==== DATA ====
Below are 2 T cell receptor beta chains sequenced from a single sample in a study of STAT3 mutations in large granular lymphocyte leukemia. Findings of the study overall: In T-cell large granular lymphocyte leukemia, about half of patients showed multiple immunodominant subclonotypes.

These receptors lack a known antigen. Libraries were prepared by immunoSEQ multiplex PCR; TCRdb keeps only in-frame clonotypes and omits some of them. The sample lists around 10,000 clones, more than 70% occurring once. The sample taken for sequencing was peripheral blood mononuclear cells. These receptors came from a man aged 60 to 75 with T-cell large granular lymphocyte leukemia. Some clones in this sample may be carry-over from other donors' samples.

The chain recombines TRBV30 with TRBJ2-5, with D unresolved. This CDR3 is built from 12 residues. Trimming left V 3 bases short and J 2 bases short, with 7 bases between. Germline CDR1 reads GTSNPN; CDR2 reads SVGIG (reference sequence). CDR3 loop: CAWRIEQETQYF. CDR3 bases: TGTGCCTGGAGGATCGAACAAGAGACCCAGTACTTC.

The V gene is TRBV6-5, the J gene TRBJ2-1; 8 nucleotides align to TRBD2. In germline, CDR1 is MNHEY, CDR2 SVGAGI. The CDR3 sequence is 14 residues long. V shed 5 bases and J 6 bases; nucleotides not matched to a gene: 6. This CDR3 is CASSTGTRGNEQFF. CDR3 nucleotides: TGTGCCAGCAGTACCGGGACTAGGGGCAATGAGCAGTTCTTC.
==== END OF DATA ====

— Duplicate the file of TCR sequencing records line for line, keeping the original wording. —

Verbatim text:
Below are 2 T cell receptor beta chains sequenced from a single sample in a study of STAT3 mutations in large granular lymphocyte leukemia. Findings of the study overall: In T-cell large granular lymphocyte leukemia, about half of patients showed multiple immunodominant subclonotypes.

These receptors lack a known antigen. Libraries were prepared by immunoSEQ multiplex PCR; TCRdb keeps only in-frame clonotypes and omits some of them. The sample lists around 10,000 clones, more than 70% occurring once. The sample taken for sequencing was peripheral blood mononuclear cells. These receptors came from a man aged 60 to 75 with T-cell large granular lymphocyte leukemia. Some clones in this sample may be carry-over from other donors' samples.

The chain recombines TRBV30 with TRBJ2-5, with D unresolved. This CDR3 is built from 12 residues. Trimming left V 3 bases short and J 2 bases short, with 7 bases between. Germline CDR1 reads GTSNPN; CDR2 reads SVGIG (reference sequence). CDR3 loop: CAWRIEQETQYF. CDR3 bases: TGTGCCTGGAGGATCGAACAAGAGACCCAGTACTTC.

The V gene is TRBV6-5, the J gene TRBJ2-1; 8 nucleotides align to TRBD2. In germline, CDR1 is MNHEY, CDR2 SVGAGI. The CDR3 sequence is 14 residues long. V shed 5 bases and J 6 bases; nucleotides not matched to a gene: 6. This CDR3 is CASSTGTRGNEQFF. CDR3 nucleotides: TGTGCCAGCAGTACCGGGACTAGGGGCAATGAGCAGTTCTTC.